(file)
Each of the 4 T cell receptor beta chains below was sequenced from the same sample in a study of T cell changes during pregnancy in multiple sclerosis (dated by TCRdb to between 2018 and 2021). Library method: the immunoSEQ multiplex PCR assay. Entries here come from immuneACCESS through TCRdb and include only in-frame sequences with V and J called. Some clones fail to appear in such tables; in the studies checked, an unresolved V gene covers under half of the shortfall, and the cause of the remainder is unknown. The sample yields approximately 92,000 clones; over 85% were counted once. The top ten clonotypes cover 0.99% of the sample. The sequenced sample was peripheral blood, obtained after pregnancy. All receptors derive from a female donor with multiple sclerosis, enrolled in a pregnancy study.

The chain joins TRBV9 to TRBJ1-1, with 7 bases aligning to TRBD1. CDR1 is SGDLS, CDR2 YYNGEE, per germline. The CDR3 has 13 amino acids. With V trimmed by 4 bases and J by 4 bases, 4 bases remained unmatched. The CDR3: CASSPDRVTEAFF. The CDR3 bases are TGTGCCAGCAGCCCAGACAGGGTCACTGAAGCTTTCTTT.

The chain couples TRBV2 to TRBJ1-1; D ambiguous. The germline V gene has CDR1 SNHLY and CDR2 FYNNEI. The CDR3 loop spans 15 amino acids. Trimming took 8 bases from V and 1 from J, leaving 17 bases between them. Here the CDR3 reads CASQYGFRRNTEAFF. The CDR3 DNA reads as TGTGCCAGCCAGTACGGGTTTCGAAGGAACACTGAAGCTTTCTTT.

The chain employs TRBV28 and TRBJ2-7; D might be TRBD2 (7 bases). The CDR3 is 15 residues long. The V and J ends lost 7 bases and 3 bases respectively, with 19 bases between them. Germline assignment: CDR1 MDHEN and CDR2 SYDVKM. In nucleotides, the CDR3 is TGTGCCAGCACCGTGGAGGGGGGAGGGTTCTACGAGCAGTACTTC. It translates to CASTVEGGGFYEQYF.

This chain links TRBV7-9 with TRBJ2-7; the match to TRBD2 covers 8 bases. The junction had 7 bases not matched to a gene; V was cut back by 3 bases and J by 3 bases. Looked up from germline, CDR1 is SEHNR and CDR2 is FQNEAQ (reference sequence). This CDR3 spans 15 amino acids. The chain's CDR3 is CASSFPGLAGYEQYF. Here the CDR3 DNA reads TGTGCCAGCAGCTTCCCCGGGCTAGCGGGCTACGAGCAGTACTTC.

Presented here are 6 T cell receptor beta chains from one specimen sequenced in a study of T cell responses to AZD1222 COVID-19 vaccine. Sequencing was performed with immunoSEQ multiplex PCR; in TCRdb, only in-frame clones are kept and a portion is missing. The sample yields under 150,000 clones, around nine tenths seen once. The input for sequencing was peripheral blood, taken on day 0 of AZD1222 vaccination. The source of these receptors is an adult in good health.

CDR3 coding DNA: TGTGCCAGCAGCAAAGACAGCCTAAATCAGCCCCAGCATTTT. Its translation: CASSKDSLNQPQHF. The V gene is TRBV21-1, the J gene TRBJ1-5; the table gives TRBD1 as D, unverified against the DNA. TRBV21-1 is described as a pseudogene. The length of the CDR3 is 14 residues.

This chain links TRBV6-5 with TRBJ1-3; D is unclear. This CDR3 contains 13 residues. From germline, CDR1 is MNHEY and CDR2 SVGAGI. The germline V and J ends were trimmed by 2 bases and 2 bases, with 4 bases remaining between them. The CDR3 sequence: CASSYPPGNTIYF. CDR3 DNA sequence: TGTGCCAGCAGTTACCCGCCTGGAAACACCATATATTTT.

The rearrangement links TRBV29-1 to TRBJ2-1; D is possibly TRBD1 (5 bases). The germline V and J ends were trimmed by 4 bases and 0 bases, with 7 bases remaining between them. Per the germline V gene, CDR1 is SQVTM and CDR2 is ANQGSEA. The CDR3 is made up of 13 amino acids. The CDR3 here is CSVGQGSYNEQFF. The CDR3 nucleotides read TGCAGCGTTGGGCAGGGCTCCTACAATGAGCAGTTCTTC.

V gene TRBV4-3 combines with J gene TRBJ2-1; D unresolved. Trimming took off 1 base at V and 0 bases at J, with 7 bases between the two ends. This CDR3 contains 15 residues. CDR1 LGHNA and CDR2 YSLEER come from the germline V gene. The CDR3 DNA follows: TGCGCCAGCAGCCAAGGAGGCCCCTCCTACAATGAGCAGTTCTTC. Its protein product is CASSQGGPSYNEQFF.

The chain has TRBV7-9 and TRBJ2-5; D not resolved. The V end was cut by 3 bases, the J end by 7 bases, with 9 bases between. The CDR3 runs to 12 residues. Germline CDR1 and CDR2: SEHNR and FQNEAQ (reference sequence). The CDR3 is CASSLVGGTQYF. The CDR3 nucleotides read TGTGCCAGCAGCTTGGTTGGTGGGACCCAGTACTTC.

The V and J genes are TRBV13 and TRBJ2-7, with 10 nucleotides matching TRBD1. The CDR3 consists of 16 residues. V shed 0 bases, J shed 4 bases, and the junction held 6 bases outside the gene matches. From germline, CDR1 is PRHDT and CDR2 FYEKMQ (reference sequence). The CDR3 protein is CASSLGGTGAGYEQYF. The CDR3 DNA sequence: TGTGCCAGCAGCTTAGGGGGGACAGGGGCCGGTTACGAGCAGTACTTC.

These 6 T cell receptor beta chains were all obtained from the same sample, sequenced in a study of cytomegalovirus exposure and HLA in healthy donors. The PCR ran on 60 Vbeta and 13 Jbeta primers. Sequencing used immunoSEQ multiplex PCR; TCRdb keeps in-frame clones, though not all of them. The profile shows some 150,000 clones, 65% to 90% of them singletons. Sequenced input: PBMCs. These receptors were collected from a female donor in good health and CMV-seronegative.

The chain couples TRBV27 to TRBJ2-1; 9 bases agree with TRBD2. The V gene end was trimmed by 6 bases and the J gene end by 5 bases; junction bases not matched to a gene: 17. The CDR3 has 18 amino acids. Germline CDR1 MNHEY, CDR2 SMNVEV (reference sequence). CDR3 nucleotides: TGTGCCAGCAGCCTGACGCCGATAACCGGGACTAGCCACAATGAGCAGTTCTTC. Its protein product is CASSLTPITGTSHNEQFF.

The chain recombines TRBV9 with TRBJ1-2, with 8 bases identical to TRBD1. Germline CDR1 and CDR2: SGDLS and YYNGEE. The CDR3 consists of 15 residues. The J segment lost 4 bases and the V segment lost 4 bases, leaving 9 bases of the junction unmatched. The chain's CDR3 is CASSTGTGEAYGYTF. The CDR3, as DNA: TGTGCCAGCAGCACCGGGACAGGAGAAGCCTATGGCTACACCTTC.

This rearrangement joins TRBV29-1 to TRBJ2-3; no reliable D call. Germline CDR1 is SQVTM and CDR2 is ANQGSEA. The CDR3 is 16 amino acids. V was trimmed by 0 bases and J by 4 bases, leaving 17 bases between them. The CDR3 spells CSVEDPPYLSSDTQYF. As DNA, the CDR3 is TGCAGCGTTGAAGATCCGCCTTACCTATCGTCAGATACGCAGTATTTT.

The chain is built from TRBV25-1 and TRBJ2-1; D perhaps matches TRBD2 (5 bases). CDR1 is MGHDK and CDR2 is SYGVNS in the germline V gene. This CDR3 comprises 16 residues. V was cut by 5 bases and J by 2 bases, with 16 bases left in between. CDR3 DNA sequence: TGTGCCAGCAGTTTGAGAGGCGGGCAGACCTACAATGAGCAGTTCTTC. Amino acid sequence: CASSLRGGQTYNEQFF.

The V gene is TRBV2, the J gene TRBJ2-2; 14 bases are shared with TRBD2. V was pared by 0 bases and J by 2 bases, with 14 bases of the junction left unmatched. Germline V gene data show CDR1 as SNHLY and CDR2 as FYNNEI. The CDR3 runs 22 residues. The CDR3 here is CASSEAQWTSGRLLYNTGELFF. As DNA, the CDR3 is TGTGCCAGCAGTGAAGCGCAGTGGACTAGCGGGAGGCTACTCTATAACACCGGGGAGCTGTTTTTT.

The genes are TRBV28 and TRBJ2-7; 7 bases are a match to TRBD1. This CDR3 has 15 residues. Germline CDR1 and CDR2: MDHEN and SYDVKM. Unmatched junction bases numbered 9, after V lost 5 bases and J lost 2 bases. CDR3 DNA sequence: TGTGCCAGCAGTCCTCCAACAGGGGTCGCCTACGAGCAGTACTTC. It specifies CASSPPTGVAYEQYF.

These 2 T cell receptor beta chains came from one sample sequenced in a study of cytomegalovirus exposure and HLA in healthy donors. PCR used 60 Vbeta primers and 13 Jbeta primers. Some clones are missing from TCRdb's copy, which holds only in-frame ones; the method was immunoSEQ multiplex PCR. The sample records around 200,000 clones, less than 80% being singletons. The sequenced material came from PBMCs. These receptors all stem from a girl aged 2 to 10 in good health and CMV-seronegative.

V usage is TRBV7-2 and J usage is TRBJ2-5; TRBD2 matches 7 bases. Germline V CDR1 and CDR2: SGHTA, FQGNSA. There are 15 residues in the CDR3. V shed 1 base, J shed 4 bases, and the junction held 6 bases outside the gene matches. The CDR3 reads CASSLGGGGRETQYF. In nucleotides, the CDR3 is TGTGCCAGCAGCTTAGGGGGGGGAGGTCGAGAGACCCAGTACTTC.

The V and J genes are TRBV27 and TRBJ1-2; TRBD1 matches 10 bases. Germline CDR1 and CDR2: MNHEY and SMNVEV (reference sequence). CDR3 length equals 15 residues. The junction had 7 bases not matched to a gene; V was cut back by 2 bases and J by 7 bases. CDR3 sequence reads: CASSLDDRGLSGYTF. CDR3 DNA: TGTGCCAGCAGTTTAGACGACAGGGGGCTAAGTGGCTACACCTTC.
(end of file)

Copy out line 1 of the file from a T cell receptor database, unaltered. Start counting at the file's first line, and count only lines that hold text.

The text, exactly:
Each of the 4 T cell receptor beta chains below was sequenced from the same sample in a study of T cell changes during pregnancy in multiple sclerosis (dated by TCRdb to between 2018 and 2021). Library method: the immunoSEQ multiplex PCR assay. Entries here come from immuneACCESS through TCRdb and include only in-frame sequences with V and J called. Some clones fail to appear in such tables; in the studies checked, an unresolved V gene covers under half of the shortfall, and the cause of the remainder is unknown. The sample yields approximately 92,000 clones; over 85% were counted once. The top ten clonotypes cover 0.99% of the sample. The sequenced sample was peripheral blood, obtained after pregnancy. All receptors derive from a female donor with multiple sclerosis, enrolled in a pregnancy study.